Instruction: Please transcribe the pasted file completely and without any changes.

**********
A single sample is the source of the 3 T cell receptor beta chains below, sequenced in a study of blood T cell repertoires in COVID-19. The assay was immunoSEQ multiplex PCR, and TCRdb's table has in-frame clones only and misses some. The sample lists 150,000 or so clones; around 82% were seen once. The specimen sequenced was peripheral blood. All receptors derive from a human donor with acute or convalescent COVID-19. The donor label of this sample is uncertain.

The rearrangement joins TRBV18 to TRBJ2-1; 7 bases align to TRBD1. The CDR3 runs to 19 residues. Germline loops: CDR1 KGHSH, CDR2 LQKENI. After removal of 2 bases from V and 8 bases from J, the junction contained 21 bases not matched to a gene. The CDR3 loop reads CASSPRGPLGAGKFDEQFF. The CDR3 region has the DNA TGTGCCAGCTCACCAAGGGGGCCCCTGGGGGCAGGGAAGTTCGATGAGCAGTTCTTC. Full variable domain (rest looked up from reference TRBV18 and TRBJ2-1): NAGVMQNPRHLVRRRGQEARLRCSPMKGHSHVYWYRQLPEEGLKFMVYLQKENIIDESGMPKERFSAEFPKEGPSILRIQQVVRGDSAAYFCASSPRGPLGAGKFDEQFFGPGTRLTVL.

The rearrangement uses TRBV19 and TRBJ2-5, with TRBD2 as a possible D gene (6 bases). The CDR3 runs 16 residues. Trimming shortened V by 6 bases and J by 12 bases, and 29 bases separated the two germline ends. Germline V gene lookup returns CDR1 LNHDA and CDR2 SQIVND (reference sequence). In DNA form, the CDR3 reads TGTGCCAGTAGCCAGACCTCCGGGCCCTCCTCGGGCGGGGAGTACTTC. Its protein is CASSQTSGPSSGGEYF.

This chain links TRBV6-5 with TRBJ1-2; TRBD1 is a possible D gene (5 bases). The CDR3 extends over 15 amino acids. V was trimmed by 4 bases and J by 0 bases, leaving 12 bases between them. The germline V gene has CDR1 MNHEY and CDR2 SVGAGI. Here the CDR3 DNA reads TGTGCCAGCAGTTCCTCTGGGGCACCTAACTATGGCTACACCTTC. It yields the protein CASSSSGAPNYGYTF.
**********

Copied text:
A single sample is the source of the 3 T cell receptor beta chains below, sequenced in a study of blood T cell repertoires in COVID-19. The assay was immunoSEQ multiplex PCR, and TCRdb's table has in-frame clones only and misses some. The sample lists 150,000 or so clones; around 82% were seen once. The specimen sequenced was peripheral blood. All receptors derive from a human donor with acute or convalescent COVID-19. The donor label of this sample is uncertain.

The rearrangement joins TRBV18 to TRBJ2-1; 7 bases align to TRBD1. The CDR3 runs to 19 residues. Germline loops: CDR1 KGHSH, CDR2 LQKENI. After removal of 2 bases from V and 8 bases from J, the junction contained 21 bases not matched to a gene. The CDR3 loop reads CASSPRGPLGAGKFDEQFF. The CDR3 region has the DNA TGTGCCAGCTCACCAAGGGGGCCCCTGGGGGCAGGGAAGTTCGATGAGCAGTTCTTC. Full variable domain (rest looked up from reference TRBV18 and TRBJ2-1): NAGVMQNPRHLVRRRGQEARLRCSPMKGHSHVYWYRQLPEEGLKFMVYLQKENIIDESGMPKERFSAEFPKEGPSILRIQQVVRGDSAAYFCASSPRGPLGAGKFDEQFFGPGTRLTVL.

The rearrangement uses TRBV19 and TRBJ2-5, with TRBD2 as a possible D gene (6 bases). The CDR3 runs 16 residues. Trimming shortened V by 6 bases and J by 12 bases, and 29 bases separated the two germline ends. Germline V gene lookup returns CDR1 LNHDA and CDR2 SQIVND (reference sequence). In DNA form, the CDR3 reads TGTGCCAGTAGCCAGACCTCCGGGCCCTCCTCGGGCGGGGAGTACTTC. Its protein is CASSQTSGPSSGGEYF.

This chain links TRBV6-5 with TRBJ1-2; TRBD1 is a possible D gene (5 bases). The CDR3 extends over 15 amino acids. V was trimmed by 4 bases and J by 0 bases, leaving 12 bases between them. The germline V gene has CDR1 MNHEY and CDR2 SVGAGI. Here the CDR3 DNA reads TGTGCCAGCAGTTCCTCTGGGGCACCTAACTATGGCTACACCTTC. It yields the protein CASSSSGAPNYGYTF.